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A day in the life of a chicken sitter

Anna Goeser and some happy hens.
Anna Goeser and some happy hens.
Sanden Totten / KPCC
Anna Goeser and some happy hens.
Chickens in a dust bath.
Sanden Totten / KPCC
Anna Goeser and some happy hens.
Some chickens take a walk.
Sanden Totten / KPCC
Anna Goeser and some happy hens.
Anna Goeser, chicken sitter
Sanden Totten / KPCC
Anna Goeser and some happy hens.
An important interview with a hen.
Sanden Totten / KPCC

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(This segment originally aired in our Dec. 30, 2011 broadcast)

If you are headed out of town this weekend, you might have to call up the dog or the cat sitter. But what if you keep chickens in your backyard? Well, then you call up Anna Goeser, professional chicken sitter. Reporter Sanden Totten has a profile of this L.A. woman who's made a business out of tending to other people's flocks.

In a backyard in Eagle Rock, Anna Goeser climbs into a caged-off area the size of a large closet and opens the door to a little wooden hen house.

“Here they come. Hello girls," she calls out as some chickens start strutting around her feet.

“They are kind of like really fun old women," Goeser remarks. "There is this certain breed of woman and certain breed of chicken and they are kind of the same to me and it’s a good thing... I just hope I become like that!” she laughs.

For around 40 dollars a day, Goeser feeds, waters and hangs out with people’s poultry. Goeser understands chickens. She’s tended her own flock for 16 years and she is able to interpret a bird's bocks and clucks.

“I mean you can tell the different sounds. There is 'feed us', 'let us out'. There are warning signals. My own chickens let off warning signals. It’s a real frantic sound that comes out of them.”

It was her ease with fowl that led her to chicken sitting.

“Many people are a little frightened or uneasy around them," Goeser says. "A lot of people, when they were children may have been chased by a rooster, an aggressive rooster. And I started think about a lot of pet sitters being in that situation, thinking, ‘Yeah, I am going to take that on.’ But if you are not experienced with them and know how to handle them, they are a little squirrely.”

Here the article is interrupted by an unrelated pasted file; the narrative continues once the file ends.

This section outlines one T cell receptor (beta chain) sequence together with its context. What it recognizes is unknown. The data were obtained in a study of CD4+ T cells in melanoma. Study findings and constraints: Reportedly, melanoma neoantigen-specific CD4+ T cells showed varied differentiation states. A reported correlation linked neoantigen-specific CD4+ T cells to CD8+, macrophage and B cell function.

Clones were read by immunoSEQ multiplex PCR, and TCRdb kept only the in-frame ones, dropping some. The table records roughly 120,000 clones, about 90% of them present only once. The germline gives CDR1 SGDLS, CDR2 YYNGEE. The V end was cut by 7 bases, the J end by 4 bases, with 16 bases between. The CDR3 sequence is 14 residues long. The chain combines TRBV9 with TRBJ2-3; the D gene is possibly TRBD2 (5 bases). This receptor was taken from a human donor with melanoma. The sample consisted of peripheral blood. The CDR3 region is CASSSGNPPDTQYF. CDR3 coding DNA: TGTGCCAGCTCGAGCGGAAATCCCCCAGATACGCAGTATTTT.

A year ago, Anna Goeser printed up business cards for Easy Acres Chicken Sitting. She figured if other chicken enthusiasts were like her, they’d want a friend of the fowl looking after their birds when they’re away. She was right.

“I’ve gotten calls from Malibu, Venice, Beverly Hills, El Segundo, Santa Monica, Culver City, a lot of the Valley, a lot of Altadena,” Goeser rattles off.

Goeser now sometimes has three or four jobs a day. And while there are other sitters in cities like Seattle and Portland, Oregon, Goeser seems to have a lock on the LA market.

She says for the most part her clients are couples in their 30’s who’ve turned their land into mini-farms. They’ve got gardens, they compost the chicken poop, they enjoy the organic, home grown eggs.

A lot of her clients are new to the chicken raising lifestyle. Maybe it was the best seller, The Omnivores Dilemma – or documentaries like Food Inc., or the rise of farmers markets. Whatever the reason, Goeser says a few years ago urban chickens became trendy.

“I find it completely heart-warming that people are doing this instead of running to the grocery story and not thinking about it.”

But there’s a down side according to Madeline Bernstein, president of the LA chapter of the Society for the Prevention of Cruelty to Animals.

“These trendy things, whether it is having a chicken or a teacup pig... very often they end up abandoned in public places or turned in," Bernstein says. "They are cute as a novelty but they still require years and years of commitment and special care and people are not always up for that.”

Bernstein says some parks around Los Angeles are filled with abandoned fowl.

In Culver City, Anna Goeser is on her last stop of the morning.

She opens the door to another chicken run. This one is decorated with fake road signs that say “Big Chicken Drive” and “Caution: Chicken with an Attitude.” She looks over the hens.

“They look good. Everybody looks healthy and happy,” she says.

She lets the chickens out and watches as they start rolling around in a fresh patch of dirt.

“If you are not familiar with it, you might think that the chicken is having some kind of convulsion," Goeser explains. "But she is actually really enjoying a dust bath. That’s a happy chicken moment.”